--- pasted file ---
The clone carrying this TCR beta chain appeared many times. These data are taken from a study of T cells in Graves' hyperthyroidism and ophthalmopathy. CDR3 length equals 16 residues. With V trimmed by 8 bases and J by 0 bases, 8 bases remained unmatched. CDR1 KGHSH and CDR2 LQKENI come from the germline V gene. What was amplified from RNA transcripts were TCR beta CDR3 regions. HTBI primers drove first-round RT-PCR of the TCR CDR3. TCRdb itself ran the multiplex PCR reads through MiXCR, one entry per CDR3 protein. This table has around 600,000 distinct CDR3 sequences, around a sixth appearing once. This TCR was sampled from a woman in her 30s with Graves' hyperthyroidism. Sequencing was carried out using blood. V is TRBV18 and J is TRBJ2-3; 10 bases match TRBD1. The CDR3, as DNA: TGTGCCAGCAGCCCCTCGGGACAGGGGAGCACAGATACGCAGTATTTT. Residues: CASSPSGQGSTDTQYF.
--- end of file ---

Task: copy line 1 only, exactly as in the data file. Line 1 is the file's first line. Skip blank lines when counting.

The clone carrying this TCR beta chain appeared many times. These data are taken from a study of T cells in Graves' hyperthyroidism and ophthalmopathy. CDR3 length equals 16 residues. With V trimmed by 8 bases and J by 0 bases, 8 bases remained unmatched. CDR1 KGHSH and CDR2 LQKENI come from the germline V gene. What was amplified from RNA transcripts were TCR beta CDR3 regions. HTBI primers drove first-round RT-PCR of the TCR CDR3. TCRdb itself ran the multiplex PCR reads through MiXCR, one entry per CDR3 protein. This table has around 600,000 distinct CDR3 sequences, around a sixth appearing once. This TCR was sampled from a woman in her 30s with Graves' hyperthyroidism. Sequencing was carried out using blood. V is TRBV18 and J is TRBJ2-3; 10 bases match TRBD1. The CDR3, as DNA: TGTGCCAGCAGCCCCTCGGGACAGGGGAGCACAGATACGCAGTATTTT. Residues: CASSPSGQGSTDTQYF.